In the 1880’s Frederick Winslow Taylor developed time study methods to determine what the potential productivity of a particular job might be. “Taylorism” was a hotly debated issue because it reduced people to the position of being just one more cog in a machine. But in the eternal search for profit and productivity the captains of industry used Taylor’s time studies to set production goals. Ultimately in the steel industry, they were used to determine part of a workers wage. Steelworker contracts put rules around the time-study process and how production “rates” were to be developed. Because time-study was a specialty, Joint Labor/Management Incentive Committee’s (JIC’s) were established that oversaw the rate-setting process and allowed our members to contest “rates” they felt were being unfairly applied.
But on the Mill floor management dishonesty and human ingenuity had resulted in a convoluted “incentive” system that old Fred Taylor could never have predicted. The basic truth was that management never wanted to put a fair rate on any production process and used their time-study engineers to try to cheat workers out of making money from their increased efforts. As a response, workers being time-studied would “work to rule” and hide any short-cuts they had devised, to compensate for the expected deductions that the time-study people would use to depress the rate. Over the decades that this went on, the system lost any semblance of integrity. Rates varied wildly, and their connection to productivity was often questionable.
W. Edwards Deming’s work on quality had been ignored in the United States, but a post-war Japan eagerly adopted his methods and they used his ideas in part, to become a significant competitor to domestic steelmakers by the 1970’s. The production rates that time study engineers implemented in the U.S. rarely had a significant quality component. “Quantity” was king, and the system encouraged workers to meet minimum quality standards to reach their “tons per hour” or “pieces per day”. But the Japanese assault caused the domestic industry to look at the cost of bad product. The amount of “right the first time” product, or “yield” became a new imperative. I should note that in our 1978 Steelworker International Convention, then International President I. W. Abel read the thousands of delegates assembled a long New York Times article on the need for quality, long before the steel industry seriously began to address the issue.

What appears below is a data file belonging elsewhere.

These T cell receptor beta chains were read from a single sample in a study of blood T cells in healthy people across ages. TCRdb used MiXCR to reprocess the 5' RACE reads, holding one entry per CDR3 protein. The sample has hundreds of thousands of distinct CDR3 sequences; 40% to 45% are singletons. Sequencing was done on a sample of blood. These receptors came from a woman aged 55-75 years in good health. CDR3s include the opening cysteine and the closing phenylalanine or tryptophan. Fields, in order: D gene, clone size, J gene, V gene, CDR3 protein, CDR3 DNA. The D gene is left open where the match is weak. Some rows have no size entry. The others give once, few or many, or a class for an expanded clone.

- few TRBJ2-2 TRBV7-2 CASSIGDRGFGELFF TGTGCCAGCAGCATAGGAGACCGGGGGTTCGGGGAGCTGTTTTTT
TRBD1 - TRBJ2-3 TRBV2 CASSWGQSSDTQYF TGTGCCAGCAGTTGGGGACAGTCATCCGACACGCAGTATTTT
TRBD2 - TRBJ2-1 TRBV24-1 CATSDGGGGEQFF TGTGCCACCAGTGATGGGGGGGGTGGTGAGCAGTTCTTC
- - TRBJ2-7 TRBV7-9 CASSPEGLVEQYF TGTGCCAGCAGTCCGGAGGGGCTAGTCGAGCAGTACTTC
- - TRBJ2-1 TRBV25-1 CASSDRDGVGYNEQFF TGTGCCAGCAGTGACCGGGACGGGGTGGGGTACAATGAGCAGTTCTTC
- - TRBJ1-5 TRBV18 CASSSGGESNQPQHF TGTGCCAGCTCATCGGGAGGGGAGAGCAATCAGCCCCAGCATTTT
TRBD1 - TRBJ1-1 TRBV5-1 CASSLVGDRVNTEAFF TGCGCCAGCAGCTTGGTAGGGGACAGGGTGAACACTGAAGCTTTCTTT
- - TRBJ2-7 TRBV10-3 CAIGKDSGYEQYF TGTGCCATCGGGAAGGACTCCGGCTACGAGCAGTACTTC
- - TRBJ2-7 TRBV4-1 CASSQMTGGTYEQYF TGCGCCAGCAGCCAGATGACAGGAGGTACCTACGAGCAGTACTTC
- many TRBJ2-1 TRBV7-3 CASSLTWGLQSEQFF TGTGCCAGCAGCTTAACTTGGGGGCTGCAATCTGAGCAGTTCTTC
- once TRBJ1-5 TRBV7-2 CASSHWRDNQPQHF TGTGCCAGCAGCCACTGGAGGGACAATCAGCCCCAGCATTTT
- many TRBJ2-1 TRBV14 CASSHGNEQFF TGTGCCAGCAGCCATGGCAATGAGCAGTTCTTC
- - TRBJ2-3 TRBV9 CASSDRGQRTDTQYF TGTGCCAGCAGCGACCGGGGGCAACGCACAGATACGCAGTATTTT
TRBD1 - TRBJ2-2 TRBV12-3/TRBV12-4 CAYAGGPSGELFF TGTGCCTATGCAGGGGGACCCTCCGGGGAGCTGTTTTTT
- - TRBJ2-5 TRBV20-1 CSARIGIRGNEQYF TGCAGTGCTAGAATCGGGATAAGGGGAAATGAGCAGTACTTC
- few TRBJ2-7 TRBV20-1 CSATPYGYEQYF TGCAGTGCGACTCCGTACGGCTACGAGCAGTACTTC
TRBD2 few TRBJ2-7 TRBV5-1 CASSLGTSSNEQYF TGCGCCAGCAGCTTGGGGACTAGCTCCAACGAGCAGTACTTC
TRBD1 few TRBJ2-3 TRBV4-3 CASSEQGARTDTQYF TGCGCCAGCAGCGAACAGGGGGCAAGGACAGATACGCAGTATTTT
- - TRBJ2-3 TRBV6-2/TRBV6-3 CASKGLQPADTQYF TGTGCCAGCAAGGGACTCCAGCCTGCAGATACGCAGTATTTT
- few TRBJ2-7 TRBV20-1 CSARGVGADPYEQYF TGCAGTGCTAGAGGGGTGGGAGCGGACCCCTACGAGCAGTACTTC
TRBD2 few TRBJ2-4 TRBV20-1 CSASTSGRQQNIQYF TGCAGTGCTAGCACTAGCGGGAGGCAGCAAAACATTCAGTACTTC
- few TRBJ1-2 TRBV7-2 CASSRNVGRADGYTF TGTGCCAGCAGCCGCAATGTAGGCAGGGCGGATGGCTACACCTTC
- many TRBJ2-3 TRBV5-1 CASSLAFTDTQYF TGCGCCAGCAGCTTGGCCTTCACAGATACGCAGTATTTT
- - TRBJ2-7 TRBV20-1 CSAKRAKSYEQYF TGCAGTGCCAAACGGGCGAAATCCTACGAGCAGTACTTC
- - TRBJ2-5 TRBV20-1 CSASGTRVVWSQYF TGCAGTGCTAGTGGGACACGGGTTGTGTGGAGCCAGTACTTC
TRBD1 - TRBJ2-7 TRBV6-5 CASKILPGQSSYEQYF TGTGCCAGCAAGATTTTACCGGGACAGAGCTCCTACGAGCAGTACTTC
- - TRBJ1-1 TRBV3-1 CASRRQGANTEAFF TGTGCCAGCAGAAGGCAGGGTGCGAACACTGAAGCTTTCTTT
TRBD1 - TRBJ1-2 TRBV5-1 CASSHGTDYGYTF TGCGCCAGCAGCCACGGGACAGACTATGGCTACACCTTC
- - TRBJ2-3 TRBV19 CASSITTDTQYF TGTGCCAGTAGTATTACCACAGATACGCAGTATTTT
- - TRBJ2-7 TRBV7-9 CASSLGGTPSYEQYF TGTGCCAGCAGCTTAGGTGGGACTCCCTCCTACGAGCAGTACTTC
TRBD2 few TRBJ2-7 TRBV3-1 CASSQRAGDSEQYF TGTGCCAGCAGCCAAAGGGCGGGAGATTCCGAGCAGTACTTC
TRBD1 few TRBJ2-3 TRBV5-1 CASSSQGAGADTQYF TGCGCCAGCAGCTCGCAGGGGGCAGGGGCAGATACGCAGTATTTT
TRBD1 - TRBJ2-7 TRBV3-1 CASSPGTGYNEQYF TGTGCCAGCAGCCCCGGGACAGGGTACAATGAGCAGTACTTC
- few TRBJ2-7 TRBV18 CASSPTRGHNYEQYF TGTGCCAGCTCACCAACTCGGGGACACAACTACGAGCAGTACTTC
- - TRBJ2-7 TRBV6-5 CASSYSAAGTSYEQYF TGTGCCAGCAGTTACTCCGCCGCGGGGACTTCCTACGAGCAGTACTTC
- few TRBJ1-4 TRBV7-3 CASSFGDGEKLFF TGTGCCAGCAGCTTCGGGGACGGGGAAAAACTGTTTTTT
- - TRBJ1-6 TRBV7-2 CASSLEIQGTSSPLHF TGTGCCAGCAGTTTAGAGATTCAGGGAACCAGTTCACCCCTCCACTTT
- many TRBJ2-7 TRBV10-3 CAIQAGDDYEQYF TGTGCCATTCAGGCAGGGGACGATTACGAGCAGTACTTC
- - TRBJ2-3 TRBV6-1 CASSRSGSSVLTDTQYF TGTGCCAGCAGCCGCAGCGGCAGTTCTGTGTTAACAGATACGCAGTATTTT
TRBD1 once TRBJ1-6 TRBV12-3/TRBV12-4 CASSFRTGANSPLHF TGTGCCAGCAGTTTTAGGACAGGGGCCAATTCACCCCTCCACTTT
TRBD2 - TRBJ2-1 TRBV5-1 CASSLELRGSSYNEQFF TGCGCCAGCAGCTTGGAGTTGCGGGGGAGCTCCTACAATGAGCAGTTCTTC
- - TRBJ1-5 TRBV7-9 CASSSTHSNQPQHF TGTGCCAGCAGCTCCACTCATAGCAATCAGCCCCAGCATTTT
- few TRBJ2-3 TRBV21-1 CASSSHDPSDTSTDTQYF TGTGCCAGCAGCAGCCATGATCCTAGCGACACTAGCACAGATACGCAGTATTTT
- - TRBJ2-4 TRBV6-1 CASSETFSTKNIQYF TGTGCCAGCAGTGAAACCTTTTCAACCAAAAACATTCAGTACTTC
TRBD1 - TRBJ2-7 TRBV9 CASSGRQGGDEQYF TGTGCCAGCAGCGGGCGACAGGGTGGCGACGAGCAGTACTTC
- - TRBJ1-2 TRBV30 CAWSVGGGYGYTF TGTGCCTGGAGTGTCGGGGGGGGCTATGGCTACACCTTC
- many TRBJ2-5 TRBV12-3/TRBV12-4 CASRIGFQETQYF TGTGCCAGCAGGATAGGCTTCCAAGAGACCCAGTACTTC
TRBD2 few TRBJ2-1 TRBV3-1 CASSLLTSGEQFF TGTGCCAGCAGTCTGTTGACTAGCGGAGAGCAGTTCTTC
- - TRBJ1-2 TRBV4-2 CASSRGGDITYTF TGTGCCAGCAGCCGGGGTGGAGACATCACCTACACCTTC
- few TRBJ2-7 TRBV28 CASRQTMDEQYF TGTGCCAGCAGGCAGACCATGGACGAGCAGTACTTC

The Taylor approach broke work down in to small components and paid based on very small parts of each production process. Over time, technology had significantly changed production to larger continuous processes that were interdependent. The individual rates focused workers on just their small piece work station, instead of rewarding when the total outcome was more efficient.
That’s where Key Performance Factor Plans or KPF’s came in. In our joint labor/management efforts to regain viability at Steelton we began experimenting with a new style of “incentive” that looked at these integrated processes and rewarded based on three to five “key” production outcomes that could be controlled by workers throughout a mill or product stream. The Plans were supposed to be designed to have the potential to pay off as well as the old Taylor plans they replaced. Joint labor/management teams helped develop the key production factors that would be targeted. But the actual mathematical formulas that determined the balance between these factors and which ones weighed most in the final payout were done by management, with oversight by the union officials on the Joint Incentive Committee. A standing committee of management and workers, who were covered by a particular KPF Plan, met monthly to review and discuss the prior month’s results.